Bethany Winz wore the same dress for an entire year, to help raise money for International Justice Mission, while raising awareness about sex trafficking. But, as is the case when we embark on a journey like this, the adventure changed Bethany, too. Today, Bethany is sharing a little bit about her story, but you can read about the entire journey in her new book, One Dress. One Year. And, of course (courtesy of Baker Books), I’m giving a copy away to one lucky reader today!
How did you get the idea to wear the same dress for a year?
When I was in middle school, I learned that slavery didn’t end with the Civil War. The idea that people were still being bought and sold was difficult for me to get my mind around, but the more I learned about it, the more I knew that I needed to do something. Then, in May of my sophomore year of high school, I learned about a young woman named Elaini who was wearing the same dress every day for 100 days to raise money for orphans in India. She’d been inspired by a woman who’d done a similar project for a year. As I watched Elaini’s hundred days unfold, I was amazed by what she was able to do with her dress and how people responded by giving.
That fall, I sat down with my mom to talk through several projects I wanted to do. At the end of our conversation, I looked at her and said something like, “What if I did what Elaini did, only I could do it for a year and use it to raise money for International Justice Mission?” And thus the idea was born.
What was your goal when you started the project, and how did that goal change over time?
My goal when I started was to raise $100,000. The woman who inspired the woman who inspired me had been able to raise that much in a year, so I figured it wouldn’t be a big deal. (I was in high school and perhaps a bit naïve.)
As the year went on, part of me still always hoped that what I was doing would go viral and I’d hit my goal. I never consciously changed the amount I wanted to fundraise, but my attitude toward it did change a little bit. I began realizing that I was getting an opportunity to watch as people learned about human trafficking and decided that they needed to do something. And really, that was the goal—to get other people involved, even if the numbers weren’t as big and glamorous as I wanted them to be.
Throughout the course of the year, you dealt with some health issues. How did that intersect with the dress project?
On the one hand, some of the health issues I was dealing with caused me to stop dancing, so I had more free time to even dream of something like the dress project. At the same time, I was dealing with some hormonal imbalances that caused physical symptoms that made me feel insecure. Combining that with posting a photo of myself on the internet every day was really challenging.
Were there any surprises about how the project went?
In a lot of ways, all of it was a surprise. I didn’t really know what to expect when I started. Part of me was surprised that I didn’t raise more money, but another part of me was surprised that people gave the $8,615 they did. I was also surprised by how much I learned about fashion. Growing up, I’d been the kind of girl who wore jeans and t-shirts most of the time. Wearing the same dress in a different way every day for a year taught me to think more about what I’m wearing, what works with what, and how to put together a complete outfit.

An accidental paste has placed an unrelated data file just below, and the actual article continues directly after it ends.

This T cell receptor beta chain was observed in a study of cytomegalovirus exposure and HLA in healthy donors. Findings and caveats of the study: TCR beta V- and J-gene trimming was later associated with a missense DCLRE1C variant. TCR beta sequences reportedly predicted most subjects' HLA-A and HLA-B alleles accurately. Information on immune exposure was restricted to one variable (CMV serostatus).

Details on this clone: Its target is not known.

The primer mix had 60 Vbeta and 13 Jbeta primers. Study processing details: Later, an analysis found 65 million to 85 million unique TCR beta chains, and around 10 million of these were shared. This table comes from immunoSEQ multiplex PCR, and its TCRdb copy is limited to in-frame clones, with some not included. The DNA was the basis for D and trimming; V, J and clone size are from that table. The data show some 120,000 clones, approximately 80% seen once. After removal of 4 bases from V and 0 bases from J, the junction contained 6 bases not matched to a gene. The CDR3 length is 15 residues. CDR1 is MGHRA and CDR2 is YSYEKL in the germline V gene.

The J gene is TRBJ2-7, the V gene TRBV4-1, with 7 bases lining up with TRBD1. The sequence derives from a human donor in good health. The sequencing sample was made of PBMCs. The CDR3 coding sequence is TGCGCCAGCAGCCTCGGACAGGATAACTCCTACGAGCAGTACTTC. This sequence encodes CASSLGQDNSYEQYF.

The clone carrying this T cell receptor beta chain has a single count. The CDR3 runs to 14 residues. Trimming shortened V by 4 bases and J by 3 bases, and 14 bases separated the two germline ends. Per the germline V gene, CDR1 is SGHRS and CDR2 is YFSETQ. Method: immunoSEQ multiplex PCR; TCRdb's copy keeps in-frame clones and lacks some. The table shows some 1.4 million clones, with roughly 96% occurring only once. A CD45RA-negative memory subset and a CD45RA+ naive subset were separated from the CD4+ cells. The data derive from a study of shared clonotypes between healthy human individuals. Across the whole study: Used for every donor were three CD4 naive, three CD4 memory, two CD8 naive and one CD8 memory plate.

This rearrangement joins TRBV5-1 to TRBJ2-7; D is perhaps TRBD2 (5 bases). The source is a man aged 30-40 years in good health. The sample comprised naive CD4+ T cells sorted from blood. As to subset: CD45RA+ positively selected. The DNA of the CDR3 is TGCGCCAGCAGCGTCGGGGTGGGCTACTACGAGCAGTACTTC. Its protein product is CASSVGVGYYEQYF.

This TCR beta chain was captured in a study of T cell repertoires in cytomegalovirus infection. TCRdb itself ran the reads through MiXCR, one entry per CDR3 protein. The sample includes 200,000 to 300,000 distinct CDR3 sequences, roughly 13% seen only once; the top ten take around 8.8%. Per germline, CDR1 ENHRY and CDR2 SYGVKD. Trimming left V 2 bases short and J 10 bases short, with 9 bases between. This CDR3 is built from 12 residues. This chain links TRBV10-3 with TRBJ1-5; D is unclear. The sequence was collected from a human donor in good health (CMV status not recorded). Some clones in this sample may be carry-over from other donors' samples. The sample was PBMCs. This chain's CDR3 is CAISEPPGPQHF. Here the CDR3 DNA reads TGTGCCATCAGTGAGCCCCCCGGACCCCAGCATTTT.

What was the most difficult thing you learned through the project?
The most difficult thing I learned is that I can’t save the world. I knew this, but I’m not sure that I really believed it. Wearing the dress every day and dealing with my health issues all at the same time brought me to the end of myself on a regular basis. At the same time, it was a relief to be reminded over and over again that my job wasn’t to change the world, but to be faithful to whatever was in front of me.
What would you say to other people who want to begin making a difference?
I think I would say, “Go for it, but don’t go for it alone.” One of the greatest gifts in doing this project was input and encouragement from family and friends. Many of my accessories came straight out of my mom’s closet, and I had friends who would come over and help me figure out some new ways to wear the dress. They were the people who helped me plan events that came off without a hitch and the ones who kept me grounded, reminding me that what really matters isn’t so much the things I do that everyone can see, but the small things that make up daily life.
If you’d like an opportunity to win a free copy of One Dress. One Year. (US and Canada residents only), follow these Rafflecopter instructions (winner will be announced next Friday):
Bethany Winz is studying social justice at Trevecca Nazarene University where she’s learning to love Nashville and urban farming. She already loves Jesus, hot tea, good books, and bacon. She processes the world by writing and blogs about the adventure of growing up and what she’s learning about justice at www.bethanywinz.com. She grew up in Orlando, Florida, with her parents and her brother.
Feeling as if the world has gone a little bit mad? No worries! I’ve got you covered! You might want to escape to some lush green island where there are drinks with umbrellas and lawn chairs, but I’ve got the next, best thing. Each Thursday, during the month of March, I’ll be giving away books! Some days I’ll give away one book, and other days I’ll mix it up. It’s my small offering to say thanks for hanging in there, you can do this, and we’re all in this together!